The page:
As the entire country now knows, both the amount of gun violence and the murder rate in inner city Chicago has now reached epidemic proportions. Just recently, as many as thirty people died in a single week due to the assaults on each other by young African-American gang members in neighborhoods such as West Englewood or North Lawndale. Now even Spike Lee has come to Chicago to deal with the subject in his new film Chi-raq. And as anybody who lives in Chicago, or really anyone who regularly watches the news on cable television already knows, this troubling situation has been ongoing for years now, with no end in sight.
In discussing the situation, the usual litany of causes are brought to light and seemingly carefully examined; from more gun control to greater parental involvement in communities to better schools to economic investment in impoverished areas of the city. Yet the same story of urban gang violence continues no matter how many times the aforementioned issues are discussed. So perhaps there is something else that needs to be considered relative to the issue; this being a potential correlation between the amount of segregation taking place in the entirety of a city like Chicago and the amount of gun violence that takes place in its racially isolated, urban areas.
In addition, it would seem to be no accident that the two cities with the greatest number of murders taking place this year – Chicago and Baltimore – are deeply segregated cities; with many neighborhoods in Chicago being nearly 100% minority communities, and with schools in many of those neighborhoods being likewise 100% minority. So perhaps if one wants to address the amount of gun violence taking place here in Chicago, it is going to be necessary to go much deeper than just stricter gun control laws, better schools, greater parental involvement, or even urban redevelopment in racially isolated, impoverished areas. Perhaps it is going to take a long term process of desegregating Chicago in its entirety.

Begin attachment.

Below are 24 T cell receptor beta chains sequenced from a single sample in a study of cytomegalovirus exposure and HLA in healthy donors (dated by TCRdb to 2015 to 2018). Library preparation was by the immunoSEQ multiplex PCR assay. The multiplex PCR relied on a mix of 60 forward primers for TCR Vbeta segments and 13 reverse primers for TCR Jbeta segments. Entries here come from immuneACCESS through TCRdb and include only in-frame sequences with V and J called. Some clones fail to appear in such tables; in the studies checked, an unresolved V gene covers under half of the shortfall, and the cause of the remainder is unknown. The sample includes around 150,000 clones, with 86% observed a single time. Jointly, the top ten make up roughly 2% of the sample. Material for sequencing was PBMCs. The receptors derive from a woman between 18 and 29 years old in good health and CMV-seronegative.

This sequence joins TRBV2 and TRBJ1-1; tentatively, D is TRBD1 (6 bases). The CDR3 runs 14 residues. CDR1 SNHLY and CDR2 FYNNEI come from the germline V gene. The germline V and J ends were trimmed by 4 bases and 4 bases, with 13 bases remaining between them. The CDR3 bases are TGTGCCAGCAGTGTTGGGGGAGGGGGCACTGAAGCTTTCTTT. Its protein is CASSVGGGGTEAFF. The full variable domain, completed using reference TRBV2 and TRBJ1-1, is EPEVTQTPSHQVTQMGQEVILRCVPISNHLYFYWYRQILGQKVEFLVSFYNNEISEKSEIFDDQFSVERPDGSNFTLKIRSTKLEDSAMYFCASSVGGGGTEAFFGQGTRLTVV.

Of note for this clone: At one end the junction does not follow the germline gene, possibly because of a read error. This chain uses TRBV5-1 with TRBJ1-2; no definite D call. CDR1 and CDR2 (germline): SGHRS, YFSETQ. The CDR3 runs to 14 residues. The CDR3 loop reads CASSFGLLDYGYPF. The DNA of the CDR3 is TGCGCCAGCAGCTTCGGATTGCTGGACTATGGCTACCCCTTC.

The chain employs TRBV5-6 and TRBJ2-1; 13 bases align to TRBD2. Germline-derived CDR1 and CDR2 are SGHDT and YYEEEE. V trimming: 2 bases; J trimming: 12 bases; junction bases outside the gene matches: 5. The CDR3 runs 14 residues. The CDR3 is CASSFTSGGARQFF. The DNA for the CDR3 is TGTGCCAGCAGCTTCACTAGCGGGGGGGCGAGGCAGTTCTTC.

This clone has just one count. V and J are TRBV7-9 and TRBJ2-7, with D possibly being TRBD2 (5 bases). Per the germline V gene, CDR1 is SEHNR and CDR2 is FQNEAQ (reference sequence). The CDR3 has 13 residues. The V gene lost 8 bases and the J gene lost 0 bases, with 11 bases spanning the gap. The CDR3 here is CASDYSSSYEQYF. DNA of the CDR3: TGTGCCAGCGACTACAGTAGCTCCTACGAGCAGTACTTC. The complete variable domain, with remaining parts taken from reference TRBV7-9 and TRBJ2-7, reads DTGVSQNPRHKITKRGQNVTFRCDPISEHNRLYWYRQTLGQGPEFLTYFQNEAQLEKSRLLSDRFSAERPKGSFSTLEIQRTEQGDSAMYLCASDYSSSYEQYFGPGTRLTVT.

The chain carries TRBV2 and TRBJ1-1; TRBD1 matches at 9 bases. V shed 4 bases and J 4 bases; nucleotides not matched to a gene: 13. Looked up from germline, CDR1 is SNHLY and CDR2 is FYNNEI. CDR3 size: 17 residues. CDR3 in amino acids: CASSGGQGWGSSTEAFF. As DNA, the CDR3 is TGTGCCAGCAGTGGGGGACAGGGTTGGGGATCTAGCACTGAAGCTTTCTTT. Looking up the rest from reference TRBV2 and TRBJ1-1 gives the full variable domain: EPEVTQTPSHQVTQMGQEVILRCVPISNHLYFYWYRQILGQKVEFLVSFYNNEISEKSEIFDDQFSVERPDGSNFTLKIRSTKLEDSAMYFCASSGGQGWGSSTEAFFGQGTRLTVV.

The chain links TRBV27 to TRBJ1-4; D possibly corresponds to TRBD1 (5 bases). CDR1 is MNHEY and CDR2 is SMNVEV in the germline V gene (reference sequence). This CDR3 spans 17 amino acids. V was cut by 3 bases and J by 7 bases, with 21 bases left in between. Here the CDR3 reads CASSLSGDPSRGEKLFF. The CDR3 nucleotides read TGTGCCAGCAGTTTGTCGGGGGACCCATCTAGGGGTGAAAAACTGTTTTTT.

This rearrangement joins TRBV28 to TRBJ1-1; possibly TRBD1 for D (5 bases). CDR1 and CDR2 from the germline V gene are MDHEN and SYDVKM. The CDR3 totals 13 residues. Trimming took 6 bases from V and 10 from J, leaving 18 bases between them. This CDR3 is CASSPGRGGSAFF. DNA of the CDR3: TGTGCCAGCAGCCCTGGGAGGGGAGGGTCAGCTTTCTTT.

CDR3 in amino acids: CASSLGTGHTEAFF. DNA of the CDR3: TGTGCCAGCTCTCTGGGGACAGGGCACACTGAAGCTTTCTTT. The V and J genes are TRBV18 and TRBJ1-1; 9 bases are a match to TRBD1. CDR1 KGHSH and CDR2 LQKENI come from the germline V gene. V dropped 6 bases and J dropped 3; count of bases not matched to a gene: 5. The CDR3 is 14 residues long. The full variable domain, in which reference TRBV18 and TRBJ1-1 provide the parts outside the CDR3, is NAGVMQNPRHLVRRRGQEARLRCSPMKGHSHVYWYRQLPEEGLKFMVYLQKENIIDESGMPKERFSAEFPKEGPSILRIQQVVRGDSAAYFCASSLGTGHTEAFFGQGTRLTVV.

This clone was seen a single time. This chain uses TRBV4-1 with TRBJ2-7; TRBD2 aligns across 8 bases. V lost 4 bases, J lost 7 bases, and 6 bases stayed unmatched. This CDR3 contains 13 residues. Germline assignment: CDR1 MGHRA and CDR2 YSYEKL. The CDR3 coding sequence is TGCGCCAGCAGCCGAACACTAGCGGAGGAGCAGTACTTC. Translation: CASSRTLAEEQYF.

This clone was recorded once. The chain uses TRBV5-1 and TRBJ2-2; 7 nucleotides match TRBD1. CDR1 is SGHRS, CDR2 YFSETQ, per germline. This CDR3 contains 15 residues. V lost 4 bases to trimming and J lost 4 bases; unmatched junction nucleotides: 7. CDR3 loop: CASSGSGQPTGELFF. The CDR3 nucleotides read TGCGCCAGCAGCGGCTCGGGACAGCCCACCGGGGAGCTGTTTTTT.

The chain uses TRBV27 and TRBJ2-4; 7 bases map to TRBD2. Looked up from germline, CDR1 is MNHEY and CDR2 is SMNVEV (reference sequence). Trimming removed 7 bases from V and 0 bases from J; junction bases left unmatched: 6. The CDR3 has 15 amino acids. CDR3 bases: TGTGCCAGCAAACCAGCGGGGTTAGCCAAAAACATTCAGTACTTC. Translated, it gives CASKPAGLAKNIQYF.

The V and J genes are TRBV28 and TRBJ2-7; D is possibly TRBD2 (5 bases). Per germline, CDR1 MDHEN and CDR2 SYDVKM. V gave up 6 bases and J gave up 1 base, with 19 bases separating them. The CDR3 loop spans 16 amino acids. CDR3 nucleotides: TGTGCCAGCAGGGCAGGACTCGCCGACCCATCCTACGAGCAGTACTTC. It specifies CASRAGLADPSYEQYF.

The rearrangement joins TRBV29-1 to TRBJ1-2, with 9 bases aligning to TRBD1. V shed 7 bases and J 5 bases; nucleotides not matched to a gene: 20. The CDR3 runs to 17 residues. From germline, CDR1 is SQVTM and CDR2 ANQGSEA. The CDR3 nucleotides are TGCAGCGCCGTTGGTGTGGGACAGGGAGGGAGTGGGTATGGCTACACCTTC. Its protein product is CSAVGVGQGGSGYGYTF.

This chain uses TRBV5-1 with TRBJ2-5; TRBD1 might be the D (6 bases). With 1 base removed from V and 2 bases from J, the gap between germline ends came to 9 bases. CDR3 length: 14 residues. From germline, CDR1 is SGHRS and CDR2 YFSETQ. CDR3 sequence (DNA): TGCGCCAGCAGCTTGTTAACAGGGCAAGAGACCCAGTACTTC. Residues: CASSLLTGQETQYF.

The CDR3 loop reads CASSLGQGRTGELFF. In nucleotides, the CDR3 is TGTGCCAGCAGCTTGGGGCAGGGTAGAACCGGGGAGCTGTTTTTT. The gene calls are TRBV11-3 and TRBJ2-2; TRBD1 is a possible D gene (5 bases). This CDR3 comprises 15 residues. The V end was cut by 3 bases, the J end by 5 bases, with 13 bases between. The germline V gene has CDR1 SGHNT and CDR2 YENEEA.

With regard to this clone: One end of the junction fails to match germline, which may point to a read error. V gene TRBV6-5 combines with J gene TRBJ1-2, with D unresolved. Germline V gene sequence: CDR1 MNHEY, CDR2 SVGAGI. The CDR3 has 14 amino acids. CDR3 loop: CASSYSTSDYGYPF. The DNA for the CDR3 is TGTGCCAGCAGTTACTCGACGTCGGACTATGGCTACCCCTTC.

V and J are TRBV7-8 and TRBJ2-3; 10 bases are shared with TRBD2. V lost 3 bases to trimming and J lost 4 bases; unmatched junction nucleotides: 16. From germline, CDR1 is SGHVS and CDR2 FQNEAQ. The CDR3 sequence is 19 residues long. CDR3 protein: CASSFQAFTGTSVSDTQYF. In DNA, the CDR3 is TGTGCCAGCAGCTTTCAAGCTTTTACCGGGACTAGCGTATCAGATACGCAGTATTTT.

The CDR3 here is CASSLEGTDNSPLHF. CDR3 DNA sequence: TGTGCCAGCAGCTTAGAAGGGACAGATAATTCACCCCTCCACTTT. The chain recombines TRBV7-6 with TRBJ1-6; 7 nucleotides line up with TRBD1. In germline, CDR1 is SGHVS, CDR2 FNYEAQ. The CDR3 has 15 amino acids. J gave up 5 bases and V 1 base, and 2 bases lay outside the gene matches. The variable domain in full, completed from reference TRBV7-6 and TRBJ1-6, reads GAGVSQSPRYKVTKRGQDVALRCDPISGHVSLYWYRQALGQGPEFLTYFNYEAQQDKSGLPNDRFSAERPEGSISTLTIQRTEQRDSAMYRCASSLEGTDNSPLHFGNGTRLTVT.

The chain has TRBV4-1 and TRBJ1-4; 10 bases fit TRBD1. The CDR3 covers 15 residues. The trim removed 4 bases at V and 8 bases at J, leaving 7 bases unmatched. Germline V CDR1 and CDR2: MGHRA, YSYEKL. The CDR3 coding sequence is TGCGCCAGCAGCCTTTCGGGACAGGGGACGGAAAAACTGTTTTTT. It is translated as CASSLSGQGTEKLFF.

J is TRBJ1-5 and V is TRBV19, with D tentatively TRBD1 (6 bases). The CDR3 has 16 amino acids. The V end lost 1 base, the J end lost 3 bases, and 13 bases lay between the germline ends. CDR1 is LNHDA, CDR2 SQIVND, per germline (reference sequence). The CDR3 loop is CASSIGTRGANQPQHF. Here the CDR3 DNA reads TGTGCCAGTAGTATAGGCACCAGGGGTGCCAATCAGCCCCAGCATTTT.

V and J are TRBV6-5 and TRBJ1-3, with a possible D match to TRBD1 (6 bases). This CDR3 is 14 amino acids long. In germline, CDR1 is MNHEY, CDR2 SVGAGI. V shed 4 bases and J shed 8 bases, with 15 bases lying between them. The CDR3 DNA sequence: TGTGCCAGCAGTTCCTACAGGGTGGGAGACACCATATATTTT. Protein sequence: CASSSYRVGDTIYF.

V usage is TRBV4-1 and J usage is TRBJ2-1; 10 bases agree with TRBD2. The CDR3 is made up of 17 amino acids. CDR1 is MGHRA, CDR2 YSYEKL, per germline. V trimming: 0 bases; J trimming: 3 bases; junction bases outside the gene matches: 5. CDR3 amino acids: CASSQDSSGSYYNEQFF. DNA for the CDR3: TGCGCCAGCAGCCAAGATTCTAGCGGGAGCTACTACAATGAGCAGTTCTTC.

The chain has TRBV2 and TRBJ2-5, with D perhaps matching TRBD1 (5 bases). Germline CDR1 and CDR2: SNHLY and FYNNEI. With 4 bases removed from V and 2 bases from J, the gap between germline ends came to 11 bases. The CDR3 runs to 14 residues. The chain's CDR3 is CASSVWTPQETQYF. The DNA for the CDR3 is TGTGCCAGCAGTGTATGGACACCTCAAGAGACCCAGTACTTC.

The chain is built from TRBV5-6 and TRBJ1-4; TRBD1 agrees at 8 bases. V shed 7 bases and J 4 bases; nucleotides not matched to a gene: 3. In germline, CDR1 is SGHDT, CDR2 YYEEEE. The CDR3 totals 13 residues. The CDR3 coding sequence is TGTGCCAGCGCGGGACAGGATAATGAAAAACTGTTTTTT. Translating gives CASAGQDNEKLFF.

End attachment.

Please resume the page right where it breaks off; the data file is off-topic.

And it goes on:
This would mean such things as the city building state of the art, visionary schools commensurate with our current information age right in the heart of the city’s more segregated communities; consideration of laws that require representation in both the city council and on the Chicago school board to be proportional with various ethnic populations; creating beautiful facilities like Millennium Park not just in Grant Park along the lakefront but in the heart of racially isolated minority communities such as Englewood, North Lawndale, Austin, or Back of the Yards; or even taking on the contentious issue of local control in allowing students from all neighborhoods throughout the city an opportunity to attend school in those state of the art schools which tend to exist only in wealthier white communities.
Needless to say, the above issues are going to bring about a definite amount of resistance, to say the least, simply because they are going to effect the lives of wealthier people who are now able to keep the repercussions of inner city gang violence at arm’s length, which may very well be a significant reason for the problem. Yet there might be no other way to begin addressing the amount of inner city violence and murder that occurs in a place like Chicago than for all the citizens of the city to become involved in solving the problem. Stricter gun control laws, greater community involvement, better schools in impoverished areas, or better policing procedures in racially isolated areas are just in the long run going to push these various issues back in upon themselves unless there is a greater effort by city governments, like the one here in Chicago, to begin desegregating the city as a whole.
When one peruses the list of American cities with high murder rates or with high rates of gun violence, proportional to the number of citizens who live in them, one name is invariably missing from these lists. That is the city of Atlanta. As anyone who has ever traveled to Atlanta quickly discovers, the city is integrated in ways in which places like Chicago, Baltimore, or even New York City can’t compare. Yes, there may be other factors involved here, but the fact that this highly integrated southern city is never anywhere near the top of a list of cities manifesting significantly high murder rates or a significant amount of gun violence is very likely no sort of coincidence.